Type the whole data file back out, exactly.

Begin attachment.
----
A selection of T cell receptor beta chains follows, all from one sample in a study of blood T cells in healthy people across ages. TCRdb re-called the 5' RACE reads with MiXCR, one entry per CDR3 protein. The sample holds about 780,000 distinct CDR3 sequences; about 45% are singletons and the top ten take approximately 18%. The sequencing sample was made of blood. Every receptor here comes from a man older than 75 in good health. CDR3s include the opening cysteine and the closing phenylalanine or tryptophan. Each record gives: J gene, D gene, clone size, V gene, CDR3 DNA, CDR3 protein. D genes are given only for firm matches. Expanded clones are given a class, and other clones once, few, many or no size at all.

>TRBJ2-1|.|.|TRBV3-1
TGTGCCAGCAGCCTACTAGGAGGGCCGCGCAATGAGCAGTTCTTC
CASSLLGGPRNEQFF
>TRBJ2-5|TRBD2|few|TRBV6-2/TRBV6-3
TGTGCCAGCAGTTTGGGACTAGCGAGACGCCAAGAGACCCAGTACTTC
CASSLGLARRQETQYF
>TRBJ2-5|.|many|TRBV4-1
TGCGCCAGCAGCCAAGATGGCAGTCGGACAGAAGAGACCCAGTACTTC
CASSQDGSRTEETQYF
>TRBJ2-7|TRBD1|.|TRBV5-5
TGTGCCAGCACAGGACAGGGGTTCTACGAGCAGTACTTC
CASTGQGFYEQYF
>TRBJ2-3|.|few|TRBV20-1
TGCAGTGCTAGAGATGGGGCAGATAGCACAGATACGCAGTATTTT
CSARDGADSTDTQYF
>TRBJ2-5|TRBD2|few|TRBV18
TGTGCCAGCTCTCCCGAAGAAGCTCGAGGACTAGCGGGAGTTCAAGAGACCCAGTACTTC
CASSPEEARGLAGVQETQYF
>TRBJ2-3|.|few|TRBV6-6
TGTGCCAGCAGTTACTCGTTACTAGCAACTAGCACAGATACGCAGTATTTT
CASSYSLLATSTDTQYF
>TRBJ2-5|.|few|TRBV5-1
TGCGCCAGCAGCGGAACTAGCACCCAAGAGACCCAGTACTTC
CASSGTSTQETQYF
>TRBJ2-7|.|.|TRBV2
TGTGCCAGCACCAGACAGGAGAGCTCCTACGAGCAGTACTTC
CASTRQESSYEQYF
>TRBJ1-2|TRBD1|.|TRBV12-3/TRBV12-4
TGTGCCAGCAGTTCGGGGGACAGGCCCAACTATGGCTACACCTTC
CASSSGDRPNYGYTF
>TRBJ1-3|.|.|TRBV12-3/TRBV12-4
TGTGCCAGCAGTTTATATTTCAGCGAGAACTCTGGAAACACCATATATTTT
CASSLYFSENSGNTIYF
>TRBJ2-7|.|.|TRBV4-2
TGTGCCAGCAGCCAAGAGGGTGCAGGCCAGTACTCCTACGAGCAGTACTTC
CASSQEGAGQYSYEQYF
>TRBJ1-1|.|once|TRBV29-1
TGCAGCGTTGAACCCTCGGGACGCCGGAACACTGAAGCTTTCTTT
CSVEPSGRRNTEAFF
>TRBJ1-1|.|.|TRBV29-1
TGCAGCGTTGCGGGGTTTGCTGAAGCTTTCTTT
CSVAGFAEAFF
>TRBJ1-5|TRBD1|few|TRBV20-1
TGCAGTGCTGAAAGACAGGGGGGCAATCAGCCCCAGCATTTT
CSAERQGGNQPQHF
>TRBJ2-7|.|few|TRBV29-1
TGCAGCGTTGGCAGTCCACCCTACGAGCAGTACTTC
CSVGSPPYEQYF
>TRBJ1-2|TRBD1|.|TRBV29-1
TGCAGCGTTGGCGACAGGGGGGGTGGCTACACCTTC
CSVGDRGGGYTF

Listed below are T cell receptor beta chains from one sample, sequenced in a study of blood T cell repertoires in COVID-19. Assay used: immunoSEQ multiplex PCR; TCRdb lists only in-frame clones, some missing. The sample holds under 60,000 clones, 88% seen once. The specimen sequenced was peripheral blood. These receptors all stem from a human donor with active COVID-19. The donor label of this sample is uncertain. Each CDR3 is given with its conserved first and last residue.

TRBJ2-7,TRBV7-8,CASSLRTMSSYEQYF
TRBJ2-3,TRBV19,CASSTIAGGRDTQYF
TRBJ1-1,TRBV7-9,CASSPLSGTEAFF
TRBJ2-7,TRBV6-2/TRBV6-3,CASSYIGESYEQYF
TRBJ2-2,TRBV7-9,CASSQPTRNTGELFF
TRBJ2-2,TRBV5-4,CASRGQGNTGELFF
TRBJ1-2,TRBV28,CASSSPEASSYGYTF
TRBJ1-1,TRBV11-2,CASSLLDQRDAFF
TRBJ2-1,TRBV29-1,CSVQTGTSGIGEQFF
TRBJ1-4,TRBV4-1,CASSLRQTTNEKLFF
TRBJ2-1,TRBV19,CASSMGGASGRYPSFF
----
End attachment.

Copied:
A selection of T cell receptor beta chains follows, all from one sample in a study of blood T cells in healthy people across ages. TCRdb re-called the 5' RACE reads with MiXCR, one entry per CDR3 protein. The sample holds about 780,000 distinct CDR3 sequences; about 45% are singletons and the top ten take approximately 18%. The sequencing sample was made of blood. Every receptor here comes from a man older than 75 in good health. CDR3s include the opening cysteine and the closing phenylalanine or tryptophan. Each record gives: J gene, D gene, clone size, V gene, CDR3 DNA, CDR3 protein. D genes are given only for firm matches. Expanded clones are given a class, and other clones once, few, many or no size at all.

>TRBJ2-1|.|.|TRBV3-1
TGTGCCAGCAGCCTACTAGGAGGGCCGCGCAATGAGCAGTTCTTC
CASSLLGGPRNEQFF
>TRBJ2-5|TRBD2|few|TRBV6-2/TRBV6-3
TGTGCCAGCAGTTTGGGACTAGCGAGACGCCAAGAGACCCAGTACTTC
CASSLGLARRQETQYF
>TRBJ2-5|.|many|TRBV4-1
TGCGCCAGCAGCCAAGATGGCAGTCGGACAGAAGAGACCCAGTACTTC
CASSQDGSRTEETQYF
>TRBJ2-7|TRBD1|.|TRBV5-5
TGTGCCAGCACAGGACAGGGGTTCTACGAGCAGTACTTC
CASTGQGFYEQYF
>TRBJ2-3|.|few|TRBV20-1
TGCAGTGCTAGAGATGGGGCAGATAGCACAGATACGCAGTATTTT
CSARDGADSTDTQYF
>TRBJ2-5|TRBD2|few|TRBV18
TGTGCCAGCTCTCCCGAAGAAGCTCGAGGACTAGCGGGAGTTCAAGAGACCCAGTACTTC
CASSPEEARGLAGVQETQYF
>TRBJ2-3|.|few|TRBV6-6
TGTGCCAGCAGTTACTCGTTACTAGCAACTAGCACAGATACGCAGTATTTT
CASSYSLLATSTDTQYF
>TRBJ2-5|.|few|TRBV5-1
TGCGCCAGCAGCGGAACTAGCACCCAAGAGACCCAGTACTTC
CASSGTSTQETQYF
>TRBJ2-7|.|.|TRBV2
TGTGCCAGCACCAGACAGGAGAGCTCCTACGAGCAGTACTTC
CASTRQESSYEQYF
>TRBJ1-2|TRBD1|.|TRBV12-3/TRBV12-4
TGTGCCAGCAGTTCGGGGGACAGGCCCAACTATGGCTACACCTTC
CASSSGDRPNYGYTF
>TRBJ1-3|.|.|TRBV12-3/TRBV12-4
TGTGCCAGCAGTTTATATTTCAGCGAGAACTCTGGAAACACCATATATTTT
CASSLYFSENSGNTIYF
>TRBJ2-7|.|.|TRBV4-2
TGTGCCAGCAGCCAAGAGGGTGCAGGCCAGTACTCCTACGAGCAGTACTTC
CASSQEGAGQYSYEQYF
>TRBJ1-1|.|once|TRBV29-1
TGCAGCGTTGAACCCTCGGGACGCCGGAACACTGAAGCTTTCTTT
CSVEPSGRRNTEAFF
>TRBJ1-1|.|.|TRBV29-1
TGCAGCGTTGCGGGGTTTGCTGAAGCTTTCTTT
CSVAGFAEAFF
>TRBJ1-5|TRBD1|few|TRBV20-1
TGCAGTGCTGAAAGACAGGGGGGCAATCAGCCCCAGCATTTT
CSAERQGGNQPQHF
>TRBJ2-7|.|few|TRBV29-1
TGCAGCGTTGGCAGTCCACCCTACGAGCAGTACTTC
CSVGSPPYEQYF
>TRBJ1-2|TRBD1|.|TRBV29-1
TGCAGCGTTGGCGACAGGGGGGGTGGCTACACCTTC
CSVGDRGGGYTF

Listed below are T cell receptor beta chains from one sample, sequenced in a study of blood T cell repertoires in COVID-19. Assay used: immunoSEQ multiplex PCR; TCRdb lists only in-frame clones, some missing. The sample holds under 60,000 clones, 88% seen once. The specimen sequenced was peripheral blood. These receptors all stem from a human donor with active COVID-19. The donor label of this sample is uncertain. Each CDR3 is given with its conserved first and last residue.

TRBJ2-7,TRBV7-8,CASSLRTMSSYEQYF
TRBJ2-3,TRBV19,CASSTIAGGRDTQYF
TRBJ1-1,TRBV7-9,CASSPLSGTEAFF
TRBJ2-7,TRBV6-2/TRBV6-3,CASSYIGESYEQYF
TRBJ2-2,TRBV7-9,CASSQPTRNTGELFF
TRBJ2-2,TRBV5-4,CASRGQGNTGELFF
TRBJ1-2,TRBV28,CASSSPEASSYGYTF
TRBJ1-1,TRBV11-2,CASSLLDQRDAFF
TRBJ2-1,TRBV29-1,CSVQTGTSGIGEQFF
TRBJ1-4,TRBV4-1,CASSLRQTTNEKLFF
TRBJ2-1,TRBV19,CASSMGGASGRYPSFF